Eric recommended Mozilla developer network, and to a lesser extent w3schools.com, to look up various tutorials and references on how to code. Leong constantly emphasized the importance of experimenting with the building of a website by inspecting the source code of other websites. Firefox and Chrome both have an “Inspect Element” tool that lets you examine the code that is used to format already existing sites. The lesson concluded with a short explanation of how to get one’s website online.
Leong recommended using Amazon S3 to host your files, and namecheap.com to buy a domain name. Rob Marano, one of the Co-founders of The Hackerati, and an adjunct Engineering professor at Cooper, gave some closing statements.
For more information about the Hackerati: thehackerati.com/
Joseph T. Colonel (EE ’15)
Folks who walked into the Rose Auditorium for Free Cooper Union’s General Meeting this past Wednesday were greeted by a half dozen stacks of miniature crimson manila envelopes vaguely reminiscent of the packets given and received on Chinese New Year. Unlike their Chinese counterparts, which typically contain money to usher in a new year filled with prosperity and good luck, these manila envelopes contained contents that outlined exactly why the Cooper Union projects a $16,000,000 deficit this school year, one bound to be fraught with tension, unease, and unrest. These “disorientation packets” contained a timeline outlining Cooper’s financial history, a reader describing Free Cooper Union’s demands and principles, and a zine containing five articles and a 990 form detailing the compensation of Cooper’s ten highest paid employees.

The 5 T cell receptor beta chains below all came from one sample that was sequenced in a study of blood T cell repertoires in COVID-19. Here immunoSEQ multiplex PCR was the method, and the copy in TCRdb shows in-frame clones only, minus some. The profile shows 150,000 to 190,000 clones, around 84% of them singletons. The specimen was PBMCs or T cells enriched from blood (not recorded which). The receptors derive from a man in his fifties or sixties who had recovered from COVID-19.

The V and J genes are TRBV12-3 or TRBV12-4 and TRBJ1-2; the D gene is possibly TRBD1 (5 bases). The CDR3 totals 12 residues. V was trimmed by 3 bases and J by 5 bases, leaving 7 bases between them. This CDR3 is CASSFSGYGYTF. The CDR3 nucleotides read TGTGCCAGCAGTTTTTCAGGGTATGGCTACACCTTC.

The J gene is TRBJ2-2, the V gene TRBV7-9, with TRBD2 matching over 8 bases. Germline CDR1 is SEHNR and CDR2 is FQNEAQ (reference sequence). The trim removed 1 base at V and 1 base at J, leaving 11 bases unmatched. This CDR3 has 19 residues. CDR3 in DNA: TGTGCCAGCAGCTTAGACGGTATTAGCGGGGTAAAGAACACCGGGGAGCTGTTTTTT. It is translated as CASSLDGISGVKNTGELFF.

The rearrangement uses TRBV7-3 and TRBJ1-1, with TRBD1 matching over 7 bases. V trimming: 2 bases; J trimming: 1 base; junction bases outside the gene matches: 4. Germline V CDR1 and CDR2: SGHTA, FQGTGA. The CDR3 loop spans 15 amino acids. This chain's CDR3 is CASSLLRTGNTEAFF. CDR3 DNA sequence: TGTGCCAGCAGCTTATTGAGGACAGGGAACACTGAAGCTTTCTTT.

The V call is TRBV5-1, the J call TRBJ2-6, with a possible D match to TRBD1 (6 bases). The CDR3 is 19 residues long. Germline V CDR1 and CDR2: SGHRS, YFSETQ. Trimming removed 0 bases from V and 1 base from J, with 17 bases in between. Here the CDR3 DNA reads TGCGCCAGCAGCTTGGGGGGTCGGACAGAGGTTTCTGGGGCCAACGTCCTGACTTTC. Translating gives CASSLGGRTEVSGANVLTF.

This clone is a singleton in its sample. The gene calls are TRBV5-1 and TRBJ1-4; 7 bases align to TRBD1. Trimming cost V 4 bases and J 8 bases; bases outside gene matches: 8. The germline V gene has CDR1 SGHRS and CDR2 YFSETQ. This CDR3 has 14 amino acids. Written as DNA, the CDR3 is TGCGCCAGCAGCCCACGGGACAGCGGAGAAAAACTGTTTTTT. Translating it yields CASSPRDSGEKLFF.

The meeting began at 9:15 PM with Casey Gollan (Art ’13) addressing the nearly full Rose Auditorium on the creation of Free Cooper Union and its actions up until this past summer. Vincent Hui (A ’15) went on to describe the occupation of the president’s office and the press it generated. Afterward Anna Vila (Art ’15) described summer activities associated with Free Cooper Union separate from the occupation, including workshops in Wisconsin about student power. The night concluded with a Q&A session moderated by Harrison Cullen (BSE ’15).